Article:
Fighting the growing threat of superbugs

After being described as one of the biggest health threats mankind faces now and in the future, reporter Michael Holmes delves into the work being done to combat anti-microbial resistance.

By The Newsroom
Monday, 30th May 2016, 8:04 am
Updated Monday, 30th May 2016, 10:08 am

It’s an alarming statistic, but superbugs could kill one person every three seconds by 2050 because ever-mutating and evolving viruses are becoming immune to everyday antibiotics.

That’s 10 million a year — more people than currently die from cancer, and up from around 700,000 currently, experts have warned.

Already, one million are estimated to have already died since the summer of 2014, when Lord Jim O’Neill began working on a report that last week called for a change in global attitudes.

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A woman taking her antibiotics.

Put simply, our desire to treat even the most minor ailments with a course of antibiotics is making dangerous infections resistant to drugs that could otherwise safe our lives.

The huge human cost aside, it will also cost the world economy £68,075,142,000,000. That’s just over £68 trillion.

“As with all forecasts of this sort, it is of course possible our estimates may turn out to be too large,” Lord O’Neill said.

“But we believe it is even more likely they could be too small.

MRSA and superbugs are becoming more resistent to antibiotic drugs.

“We need a global public awareness campaign to educate all of us about the problem of drug resistance, and in particular children and teenagers.”

New drugs have to replace ones that no longer work, and governments need to put a stop to the unnecessary use of antibiotics in farming, the review on antimicrobial resistance (AMR) recommended.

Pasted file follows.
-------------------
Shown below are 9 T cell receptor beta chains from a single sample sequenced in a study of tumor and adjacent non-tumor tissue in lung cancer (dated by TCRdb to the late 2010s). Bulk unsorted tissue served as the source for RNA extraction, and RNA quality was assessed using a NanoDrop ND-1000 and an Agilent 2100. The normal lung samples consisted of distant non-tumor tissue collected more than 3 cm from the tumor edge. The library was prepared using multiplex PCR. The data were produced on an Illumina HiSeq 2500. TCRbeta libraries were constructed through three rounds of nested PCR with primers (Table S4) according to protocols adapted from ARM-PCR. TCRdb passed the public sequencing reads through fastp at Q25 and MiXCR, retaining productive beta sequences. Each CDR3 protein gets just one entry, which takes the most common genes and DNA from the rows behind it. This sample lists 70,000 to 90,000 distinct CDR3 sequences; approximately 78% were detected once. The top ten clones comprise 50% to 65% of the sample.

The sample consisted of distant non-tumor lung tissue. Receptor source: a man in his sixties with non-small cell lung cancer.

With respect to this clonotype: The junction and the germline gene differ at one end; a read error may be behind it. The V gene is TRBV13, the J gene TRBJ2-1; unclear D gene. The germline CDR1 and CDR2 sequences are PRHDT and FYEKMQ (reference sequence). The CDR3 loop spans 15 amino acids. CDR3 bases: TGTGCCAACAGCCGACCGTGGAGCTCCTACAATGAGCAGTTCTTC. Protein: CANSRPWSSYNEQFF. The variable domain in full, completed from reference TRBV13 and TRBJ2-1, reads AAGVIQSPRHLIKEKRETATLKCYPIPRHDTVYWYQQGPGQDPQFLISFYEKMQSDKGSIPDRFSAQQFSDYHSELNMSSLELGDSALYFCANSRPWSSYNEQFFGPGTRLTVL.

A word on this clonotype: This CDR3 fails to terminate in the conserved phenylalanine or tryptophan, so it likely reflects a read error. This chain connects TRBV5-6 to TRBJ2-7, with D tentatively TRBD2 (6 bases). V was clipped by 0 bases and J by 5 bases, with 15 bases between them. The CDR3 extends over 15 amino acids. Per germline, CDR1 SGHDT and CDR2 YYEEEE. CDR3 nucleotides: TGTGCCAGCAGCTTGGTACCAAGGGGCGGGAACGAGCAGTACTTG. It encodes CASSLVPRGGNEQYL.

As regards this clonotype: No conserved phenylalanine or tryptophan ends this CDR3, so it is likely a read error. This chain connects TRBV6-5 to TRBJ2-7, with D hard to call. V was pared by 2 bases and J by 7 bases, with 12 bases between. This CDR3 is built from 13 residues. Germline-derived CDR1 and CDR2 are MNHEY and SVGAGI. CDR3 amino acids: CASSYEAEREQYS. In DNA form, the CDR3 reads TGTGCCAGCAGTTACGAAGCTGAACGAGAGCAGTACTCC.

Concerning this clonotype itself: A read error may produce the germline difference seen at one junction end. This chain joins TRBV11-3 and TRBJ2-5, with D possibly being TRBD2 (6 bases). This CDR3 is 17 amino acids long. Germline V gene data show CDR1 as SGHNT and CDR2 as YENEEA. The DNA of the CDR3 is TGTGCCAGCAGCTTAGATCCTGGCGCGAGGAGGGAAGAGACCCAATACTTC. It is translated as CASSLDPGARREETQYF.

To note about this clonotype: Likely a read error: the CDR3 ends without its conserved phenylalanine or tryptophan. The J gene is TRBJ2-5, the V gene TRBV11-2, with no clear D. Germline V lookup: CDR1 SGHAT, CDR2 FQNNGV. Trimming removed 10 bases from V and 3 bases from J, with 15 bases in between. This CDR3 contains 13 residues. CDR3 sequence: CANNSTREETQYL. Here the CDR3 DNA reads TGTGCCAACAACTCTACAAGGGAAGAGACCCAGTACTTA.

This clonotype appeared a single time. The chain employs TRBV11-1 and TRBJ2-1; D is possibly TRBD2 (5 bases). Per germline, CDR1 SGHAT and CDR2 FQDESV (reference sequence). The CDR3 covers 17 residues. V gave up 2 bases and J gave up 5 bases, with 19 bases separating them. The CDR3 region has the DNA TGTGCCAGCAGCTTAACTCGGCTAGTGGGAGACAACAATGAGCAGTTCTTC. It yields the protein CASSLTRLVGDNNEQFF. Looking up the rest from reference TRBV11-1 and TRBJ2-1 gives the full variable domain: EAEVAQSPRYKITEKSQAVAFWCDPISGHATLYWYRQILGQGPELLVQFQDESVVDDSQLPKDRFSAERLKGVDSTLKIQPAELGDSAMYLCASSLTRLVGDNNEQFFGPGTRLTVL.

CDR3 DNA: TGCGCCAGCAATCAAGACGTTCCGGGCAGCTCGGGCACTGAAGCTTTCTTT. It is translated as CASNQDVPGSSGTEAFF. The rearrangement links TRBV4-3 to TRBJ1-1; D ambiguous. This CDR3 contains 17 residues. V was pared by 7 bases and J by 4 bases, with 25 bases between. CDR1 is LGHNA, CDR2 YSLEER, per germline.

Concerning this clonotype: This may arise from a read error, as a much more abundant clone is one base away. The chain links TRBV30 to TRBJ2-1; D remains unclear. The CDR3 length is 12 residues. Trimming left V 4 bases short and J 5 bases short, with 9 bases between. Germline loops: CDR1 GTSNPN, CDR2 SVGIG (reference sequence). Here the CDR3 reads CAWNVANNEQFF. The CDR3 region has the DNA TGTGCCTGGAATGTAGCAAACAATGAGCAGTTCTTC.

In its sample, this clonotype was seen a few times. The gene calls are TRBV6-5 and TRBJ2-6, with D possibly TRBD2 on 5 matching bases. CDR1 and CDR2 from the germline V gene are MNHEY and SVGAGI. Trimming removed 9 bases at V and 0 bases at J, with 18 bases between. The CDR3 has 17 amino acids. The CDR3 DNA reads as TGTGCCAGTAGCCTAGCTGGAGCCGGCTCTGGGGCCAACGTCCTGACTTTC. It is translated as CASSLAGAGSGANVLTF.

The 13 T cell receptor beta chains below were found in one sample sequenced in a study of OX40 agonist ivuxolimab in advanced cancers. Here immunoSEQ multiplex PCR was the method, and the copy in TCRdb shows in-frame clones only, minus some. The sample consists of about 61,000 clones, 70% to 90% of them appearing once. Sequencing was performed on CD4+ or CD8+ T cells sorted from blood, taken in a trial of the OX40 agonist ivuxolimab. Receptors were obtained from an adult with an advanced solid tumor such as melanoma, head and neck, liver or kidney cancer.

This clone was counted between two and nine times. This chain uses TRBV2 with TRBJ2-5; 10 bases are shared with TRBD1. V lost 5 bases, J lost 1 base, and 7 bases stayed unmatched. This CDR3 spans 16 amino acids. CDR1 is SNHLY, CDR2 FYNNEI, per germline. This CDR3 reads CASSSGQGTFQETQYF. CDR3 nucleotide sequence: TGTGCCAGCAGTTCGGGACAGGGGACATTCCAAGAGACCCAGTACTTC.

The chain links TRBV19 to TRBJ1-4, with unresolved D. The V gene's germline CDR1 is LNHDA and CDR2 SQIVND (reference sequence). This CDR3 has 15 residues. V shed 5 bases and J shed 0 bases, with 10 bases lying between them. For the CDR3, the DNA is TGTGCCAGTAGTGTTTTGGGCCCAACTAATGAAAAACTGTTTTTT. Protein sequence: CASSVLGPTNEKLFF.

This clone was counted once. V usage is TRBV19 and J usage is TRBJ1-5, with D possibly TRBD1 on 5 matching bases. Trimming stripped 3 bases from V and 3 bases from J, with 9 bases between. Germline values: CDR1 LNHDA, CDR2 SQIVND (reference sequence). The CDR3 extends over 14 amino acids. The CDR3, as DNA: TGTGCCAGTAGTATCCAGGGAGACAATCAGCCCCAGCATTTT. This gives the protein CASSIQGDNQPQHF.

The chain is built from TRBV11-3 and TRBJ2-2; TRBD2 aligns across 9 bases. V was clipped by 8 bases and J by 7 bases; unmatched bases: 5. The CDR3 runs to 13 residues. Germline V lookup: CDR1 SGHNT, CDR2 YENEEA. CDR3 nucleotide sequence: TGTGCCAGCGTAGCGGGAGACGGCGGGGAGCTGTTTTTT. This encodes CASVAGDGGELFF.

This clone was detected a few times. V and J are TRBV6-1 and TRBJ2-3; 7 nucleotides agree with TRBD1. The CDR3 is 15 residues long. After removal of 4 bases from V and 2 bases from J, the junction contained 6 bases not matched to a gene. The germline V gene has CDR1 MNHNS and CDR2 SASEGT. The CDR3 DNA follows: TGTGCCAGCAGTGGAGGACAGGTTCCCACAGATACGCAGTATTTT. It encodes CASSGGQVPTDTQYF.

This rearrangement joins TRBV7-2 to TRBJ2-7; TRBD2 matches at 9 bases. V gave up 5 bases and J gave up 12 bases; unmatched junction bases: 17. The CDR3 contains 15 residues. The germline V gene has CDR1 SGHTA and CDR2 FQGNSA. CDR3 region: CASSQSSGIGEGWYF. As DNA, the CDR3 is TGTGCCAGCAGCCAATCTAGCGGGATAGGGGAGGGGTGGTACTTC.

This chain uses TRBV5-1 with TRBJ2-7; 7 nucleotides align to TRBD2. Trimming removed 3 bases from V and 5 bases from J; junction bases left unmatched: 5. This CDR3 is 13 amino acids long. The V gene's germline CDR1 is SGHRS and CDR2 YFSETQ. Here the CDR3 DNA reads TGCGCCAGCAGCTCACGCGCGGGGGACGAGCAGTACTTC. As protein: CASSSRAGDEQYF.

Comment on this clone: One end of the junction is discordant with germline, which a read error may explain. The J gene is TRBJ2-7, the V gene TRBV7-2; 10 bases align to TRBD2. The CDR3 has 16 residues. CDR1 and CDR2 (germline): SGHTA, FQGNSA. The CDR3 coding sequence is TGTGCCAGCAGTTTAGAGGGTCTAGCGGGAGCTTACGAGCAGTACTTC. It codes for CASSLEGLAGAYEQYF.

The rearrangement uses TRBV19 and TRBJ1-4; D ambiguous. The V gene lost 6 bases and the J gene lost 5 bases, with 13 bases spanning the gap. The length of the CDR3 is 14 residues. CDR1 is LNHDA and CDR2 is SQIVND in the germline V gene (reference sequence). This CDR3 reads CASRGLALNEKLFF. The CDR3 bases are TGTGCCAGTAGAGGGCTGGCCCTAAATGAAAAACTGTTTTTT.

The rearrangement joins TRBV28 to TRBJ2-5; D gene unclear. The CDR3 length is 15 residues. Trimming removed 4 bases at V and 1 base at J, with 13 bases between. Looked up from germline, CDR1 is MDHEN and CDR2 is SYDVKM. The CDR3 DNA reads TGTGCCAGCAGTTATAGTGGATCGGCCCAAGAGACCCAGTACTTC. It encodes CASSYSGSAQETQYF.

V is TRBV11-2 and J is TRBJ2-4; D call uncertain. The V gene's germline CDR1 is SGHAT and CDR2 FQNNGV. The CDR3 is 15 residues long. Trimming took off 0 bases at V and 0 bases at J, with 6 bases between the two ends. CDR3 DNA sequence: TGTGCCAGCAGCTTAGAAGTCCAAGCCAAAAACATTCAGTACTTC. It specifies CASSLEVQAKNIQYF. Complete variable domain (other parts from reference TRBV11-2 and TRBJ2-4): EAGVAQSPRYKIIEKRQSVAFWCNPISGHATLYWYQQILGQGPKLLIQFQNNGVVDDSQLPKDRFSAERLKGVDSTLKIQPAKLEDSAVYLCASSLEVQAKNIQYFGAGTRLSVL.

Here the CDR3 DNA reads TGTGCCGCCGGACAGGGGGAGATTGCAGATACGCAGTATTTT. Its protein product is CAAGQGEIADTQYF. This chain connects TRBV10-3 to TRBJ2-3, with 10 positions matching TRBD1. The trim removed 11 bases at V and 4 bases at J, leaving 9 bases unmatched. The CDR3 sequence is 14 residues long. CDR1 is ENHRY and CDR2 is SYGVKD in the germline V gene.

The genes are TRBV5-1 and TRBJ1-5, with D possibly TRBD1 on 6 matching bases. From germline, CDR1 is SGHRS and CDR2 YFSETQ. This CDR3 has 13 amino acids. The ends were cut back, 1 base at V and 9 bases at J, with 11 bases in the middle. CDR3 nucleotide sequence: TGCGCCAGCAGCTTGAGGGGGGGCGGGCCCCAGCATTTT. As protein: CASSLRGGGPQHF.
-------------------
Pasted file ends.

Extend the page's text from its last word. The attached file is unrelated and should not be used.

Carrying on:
Importantly, we need to use antibiotics — medicines used to treat or prevent some types of bacterial infections — more sparingly.

Lord O’Neill said: “I find it incredible that doctors must still prescribe antibiotics based only on their immediate assessment of a patient’s symptoms, just like they used to when antibiotics first entered common use in the 1950s.

Dr Felicity Guest

“I can understand why this is the situation: there aren’t enough good and rapid tests to confirm the professional judgement of the doctor, and the tests that are available are often more expensive than prescribing the drugs ‘just in case’.

“Yet this is not acceptable.”

In England, the number of antibiotics being prescribed by GPs fell by more than 2.6 million last year, though it still tops 34 million.

The drop was heralded a ‘fantastic result’ by NHS Improvement, which said the figures show doctors are being careful not to over-prescribe antibiotics, as part of the wider drive to stop harmful infections developing resistance to them.

Lord ONeill

Fylde and Wyre Clinical Commissioning Group (CCG), which plans and buys health services for 152,000 people, has in recent years produced posters that have been displayed across the Fylde coast, including at bus stops, as well as leaflets and banners, which were sent to its 19 GP practices.

The same material is also thought to have distributed among Blackpool CCG’s 21 practices, and calls for patients to ‘Think! Antibiotics may not always be the answer’.